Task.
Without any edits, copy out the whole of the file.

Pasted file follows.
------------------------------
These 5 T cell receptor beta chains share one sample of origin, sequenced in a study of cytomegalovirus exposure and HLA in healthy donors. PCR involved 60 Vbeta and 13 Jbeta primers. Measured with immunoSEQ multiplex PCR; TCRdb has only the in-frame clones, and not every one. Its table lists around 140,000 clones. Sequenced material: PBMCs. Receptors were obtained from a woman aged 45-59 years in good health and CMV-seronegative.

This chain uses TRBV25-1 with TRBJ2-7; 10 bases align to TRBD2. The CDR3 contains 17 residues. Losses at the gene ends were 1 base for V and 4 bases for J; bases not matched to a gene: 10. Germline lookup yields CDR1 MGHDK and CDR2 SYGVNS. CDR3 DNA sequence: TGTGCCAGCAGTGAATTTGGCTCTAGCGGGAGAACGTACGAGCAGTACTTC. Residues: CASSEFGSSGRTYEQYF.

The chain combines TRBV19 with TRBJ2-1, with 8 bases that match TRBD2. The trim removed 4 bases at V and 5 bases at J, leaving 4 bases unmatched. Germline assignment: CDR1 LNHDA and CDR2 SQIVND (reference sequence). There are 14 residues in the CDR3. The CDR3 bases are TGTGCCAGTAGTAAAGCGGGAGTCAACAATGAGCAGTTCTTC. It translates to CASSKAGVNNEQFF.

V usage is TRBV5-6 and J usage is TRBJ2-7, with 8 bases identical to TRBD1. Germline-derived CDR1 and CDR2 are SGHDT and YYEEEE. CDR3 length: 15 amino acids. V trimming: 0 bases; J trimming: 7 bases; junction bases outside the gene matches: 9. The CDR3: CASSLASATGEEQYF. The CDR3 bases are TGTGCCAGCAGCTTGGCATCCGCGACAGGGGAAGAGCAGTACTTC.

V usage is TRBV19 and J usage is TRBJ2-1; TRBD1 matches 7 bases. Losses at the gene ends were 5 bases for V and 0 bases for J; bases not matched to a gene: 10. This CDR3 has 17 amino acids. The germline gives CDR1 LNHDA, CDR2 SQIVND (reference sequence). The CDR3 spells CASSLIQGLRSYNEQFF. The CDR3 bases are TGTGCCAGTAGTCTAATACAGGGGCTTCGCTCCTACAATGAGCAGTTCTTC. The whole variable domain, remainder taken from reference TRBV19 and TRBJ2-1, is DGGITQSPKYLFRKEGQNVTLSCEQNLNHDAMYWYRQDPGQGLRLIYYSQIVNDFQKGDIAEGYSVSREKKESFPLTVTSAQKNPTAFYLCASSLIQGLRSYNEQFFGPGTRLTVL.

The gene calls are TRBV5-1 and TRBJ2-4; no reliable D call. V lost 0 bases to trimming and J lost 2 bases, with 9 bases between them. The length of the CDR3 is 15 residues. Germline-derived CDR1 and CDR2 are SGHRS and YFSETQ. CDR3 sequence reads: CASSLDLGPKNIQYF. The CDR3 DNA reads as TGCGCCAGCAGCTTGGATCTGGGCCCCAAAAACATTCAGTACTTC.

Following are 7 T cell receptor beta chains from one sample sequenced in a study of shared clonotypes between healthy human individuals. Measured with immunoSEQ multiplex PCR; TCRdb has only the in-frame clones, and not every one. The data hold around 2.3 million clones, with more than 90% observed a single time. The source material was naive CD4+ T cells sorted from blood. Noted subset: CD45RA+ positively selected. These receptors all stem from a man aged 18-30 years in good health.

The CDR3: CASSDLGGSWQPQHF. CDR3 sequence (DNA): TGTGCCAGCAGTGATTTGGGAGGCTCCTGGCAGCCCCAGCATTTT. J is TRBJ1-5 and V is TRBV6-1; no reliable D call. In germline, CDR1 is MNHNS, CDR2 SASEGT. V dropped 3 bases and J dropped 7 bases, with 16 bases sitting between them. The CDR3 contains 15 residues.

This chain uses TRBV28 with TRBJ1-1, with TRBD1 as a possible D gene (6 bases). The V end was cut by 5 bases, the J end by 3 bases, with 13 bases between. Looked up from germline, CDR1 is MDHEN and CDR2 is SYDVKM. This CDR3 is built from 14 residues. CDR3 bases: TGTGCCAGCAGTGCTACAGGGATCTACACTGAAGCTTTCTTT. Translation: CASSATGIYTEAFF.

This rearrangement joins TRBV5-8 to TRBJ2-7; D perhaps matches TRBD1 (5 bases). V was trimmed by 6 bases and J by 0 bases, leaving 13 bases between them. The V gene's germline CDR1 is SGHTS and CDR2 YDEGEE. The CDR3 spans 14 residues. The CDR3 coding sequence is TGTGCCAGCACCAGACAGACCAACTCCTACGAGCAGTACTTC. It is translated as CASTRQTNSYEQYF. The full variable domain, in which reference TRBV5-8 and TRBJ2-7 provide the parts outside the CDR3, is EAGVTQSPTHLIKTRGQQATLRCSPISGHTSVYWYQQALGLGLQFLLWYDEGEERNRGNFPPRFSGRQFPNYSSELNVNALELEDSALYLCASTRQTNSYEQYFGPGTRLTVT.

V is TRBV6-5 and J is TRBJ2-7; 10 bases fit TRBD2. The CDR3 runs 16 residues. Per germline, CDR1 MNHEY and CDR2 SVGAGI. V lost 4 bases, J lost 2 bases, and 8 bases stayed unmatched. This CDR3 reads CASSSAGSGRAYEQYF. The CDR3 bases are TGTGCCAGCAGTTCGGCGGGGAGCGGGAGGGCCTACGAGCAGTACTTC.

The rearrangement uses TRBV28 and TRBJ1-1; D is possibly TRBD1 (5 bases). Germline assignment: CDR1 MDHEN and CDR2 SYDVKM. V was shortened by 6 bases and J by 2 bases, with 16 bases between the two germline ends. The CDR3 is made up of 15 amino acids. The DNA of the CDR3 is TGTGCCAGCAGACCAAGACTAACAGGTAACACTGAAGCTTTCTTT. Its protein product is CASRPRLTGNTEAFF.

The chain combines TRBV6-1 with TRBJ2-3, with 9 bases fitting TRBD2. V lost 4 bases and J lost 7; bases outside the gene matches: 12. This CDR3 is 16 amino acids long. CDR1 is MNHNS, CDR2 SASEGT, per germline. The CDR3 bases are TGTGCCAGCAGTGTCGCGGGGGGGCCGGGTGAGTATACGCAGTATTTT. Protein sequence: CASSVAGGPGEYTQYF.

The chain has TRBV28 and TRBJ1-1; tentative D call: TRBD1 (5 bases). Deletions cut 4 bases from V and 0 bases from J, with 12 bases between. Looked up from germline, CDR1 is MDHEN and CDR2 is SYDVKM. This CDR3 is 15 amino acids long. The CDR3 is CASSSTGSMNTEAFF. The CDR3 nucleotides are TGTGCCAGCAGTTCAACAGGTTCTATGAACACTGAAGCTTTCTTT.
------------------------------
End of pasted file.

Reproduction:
These 5 T cell receptor beta chains share one sample of origin, sequenced in a study of cytomegalovirus exposure and HLA in healthy donors. PCR involved 60 Vbeta and 13 Jbeta primers. Measured with immunoSEQ multiplex PCR; TCRdb has only the in-frame clones, and not every one. Its table lists around 140,000 clones. Sequenced material: PBMCs. Receptors were obtained from a woman aged 45-59 years in good health and CMV-seronegative.

This chain uses TRBV25-1 with TRBJ2-7; 10 bases align to TRBD2. The CDR3 contains 17 residues. Losses at the gene ends were 1 base for V and 4 bases for J; bases not matched to a gene: 10. Germline lookup yields CDR1 MGHDK and CDR2 SYGVNS. CDR3 DNA sequence: TGTGCCAGCAGTGAATTTGGCTCTAGCGGGAGAACGTACGAGCAGTACTTC. Residues: CASSEFGSSGRTYEQYF.

The chain combines TRBV19 with TRBJ2-1, with 8 bases that match TRBD2. The trim removed 4 bases at V and 5 bases at J, leaving 4 bases unmatched. Germline assignment: CDR1 LNHDA and CDR2 SQIVND (reference sequence). There are 14 residues in the CDR3. The CDR3 bases are TGTGCCAGTAGTAAAGCGGGAGTCAACAATGAGCAGTTCTTC. It translates to CASSKAGVNNEQFF.

V usage is TRBV5-6 and J usage is TRBJ2-7, with 8 bases identical to TRBD1. Germline-derived CDR1 and CDR2 are SGHDT and YYEEEE. CDR3 length: 15 amino acids. V trimming: 0 bases; J trimming: 7 bases; junction bases outside the gene matches: 9. The CDR3: CASSLASATGEEQYF. The CDR3 bases are TGTGCCAGCAGCTTGGCATCCGCGACAGGGGAAGAGCAGTACTTC.

V usage is TRBV19 and J usage is TRBJ2-1; TRBD1 matches 7 bases. Losses at the gene ends were 5 bases for V and 0 bases for J; bases not matched to a gene: 10. This CDR3 has 17 amino acids. The germline gives CDR1 LNHDA, CDR2 SQIVND (reference sequence). The CDR3 spells CASSLIQGLRSYNEQFF. The CDR3 bases are TGTGCCAGTAGTCTAATACAGGGGCTTCGCTCCTACAATGAGCAGTTCTTC. The whole variable domain, remainder taken from reference TRBV19 and TRBJ2-1, is DGGITQSPKYLFRKEGQNVTLSCEQNLNHDAMYWYRQDPGQGLRLIYYSQIVNDFQKGDIAEGYSVSREKKESFPLTVTSAQKNPTAFYLCASSLIQGLRSYNEQFFGPGTRLTVL.

The gene calls are TRBV5-1 and TRBJ2-4; no reliable D call. V lost 0 bases to trimming and J lost 2 bases, with 9 bases between them. The length of the CDR3 is 15 residues. Germline-derived CDR1 and CDR2 are SGHRS and YFSETQ. CDR3 sequence reads: CASSLDLGPKNIQYF. The CDR3 DNA reads as TGCGCCAGCAGCTTGGATCTGGGCCCCAAAAACATTCAGTACTTC.

Following are 7 T cell receptor beta chains from one sample sequenced in a study of shared clonotypes between healthy human individuals. Measured with immunoSEQ multiplex PCR; TCRdb has only the in-frame clones, and not every one. The data hold around 2.3 million clones, with more than 90% observed a single time. The source material was naive CD4+ T cells sorted from blood. Noted subset: CD45RA+ positively selected. These receptors all stem from a man aged 18-30 years in good health.

The CDR3: CASSDLGGSWQPQHF. CDR3 sequence (DNA): TGTGCCAGCAGTGATTTGGGAGGCTCCTGGCAGCCCCAGCATTTT. J is TRBJ1-5 and V is TRBV6-1; no reliable D call. In germline, CDR1 is MNHNS, CDR2 SASEGT. V dropped 3 bases and J dropped 7 bases, with 16 bases sitting between them. The CDR3 contains 15 residues.

This chain uses TRBV28 with TRBJ1-1, with TRBD1 as a possible D gene (6 bases). The V end was cut by 5 bases, the J end by 3 bases, with 13 bases between. Looked up from germline, CDR1 is MDHEN and CDR2 is SYDVKM. This CDR3 is built from 14 residues. CDR3 bases: TGTGCCAGCAGTGCTACAGGGATCTACACTGAAGCTTTCTTT. Translation: CASSATGIYTEAFF.

This rearrangement joins TRBV5-8 to TRBJ2-7; D perhaps matches TRBD1 (5 bases). V was trimmed by 6 bases and J by 0 bases, leaving 13 bases between them. The V gene's germline CDR1 is SGHTS and CDR2 YDEGEE. The CDR3 spans 14 residues. The CDR3 coding sequence is TGTGCCAGCACCAGACAGACCAACTCCTACGAGCAGTACTTC. It is translated as CASTRQTNSYEQYF. The full variable domain, in which reference TRBV5-8 and TRBJ2-7 provide the parts outside the CDR3, is EAGVTQSPTHLIKTRGQQATLRCSPISGHTSVYWYQQALGLGLQFLLWYDEGEERNRGNFPPRFSGRQFPNYSSELNVNALELEDSALYLCASTRQTNSYEQYFGPGTRLTVT.

V is TRBV6-5 and J is TRBJ2-7; 10 bases fit TRBD2. The CDR3 runs 16 residues. Per germline, CDR1 MNHEY and CDR2 SVGAGI. V lost 4 bases, J lost 2 bases, and 8 bases stayed unmatched. This CDR3 reads CASSSAGSGRAYEQYF. The CDR3 bases are TGTGCCAGCAGTTCGGCGGGGAGCGGGAGGGCCTACGAGCAGTACTTC.

The rearrangement uses TRBV28 and TRBJ1-1; D is possibly TRBD1 (5 bases). Germline assignment: CDR1 MDHEN and CDR2 SYDVKM. V was shortened by 6 bases and J by 2 bases, with 16 bases between the two germline ends. The CDR3 is made up of 15 amino acids. The DNA of the CDR3 is TGTGCCAGCAGACCAAGACTAACAGGTAACACTGAAGCTTTCTTT. Its protein product is CASRPRLTGNTEAFF.

The chain combines TRBV6-1 with TRBJ2-3, with 9 bases fitting TRBD2. V lost 4 bases and J lost 7; bases outside the gene matches: 12. This CDR3 is 16 amino acids long. CDR1 is MNHNS, CDR2 SASEGT, per germline. The CDR3 bases are TGTGCCAGCAGTGTCGCGGGGGGGCCGGGTGAGTATACGCAGTATTTT. Protein sequence: CASSVAGGPGEYTQYF.

The chain has TRBV28 and TRBJ1-1; tentative D call: TRBD1 (5 bases). Deletions cut 4 bases from V and 0 bases from J, with 12 bases between. Looked up from germline, CDR1 is MDHEN and CDR2 is SYDVKM. This CDR3 is 15 amino acids long. The CDR3 is CASSSTGSMNTEAFF. The CDR3 nucleotides are TGTGCCAGCAGTTCAACAGGTTCTATGAACACTGAAGCTTTCTTT.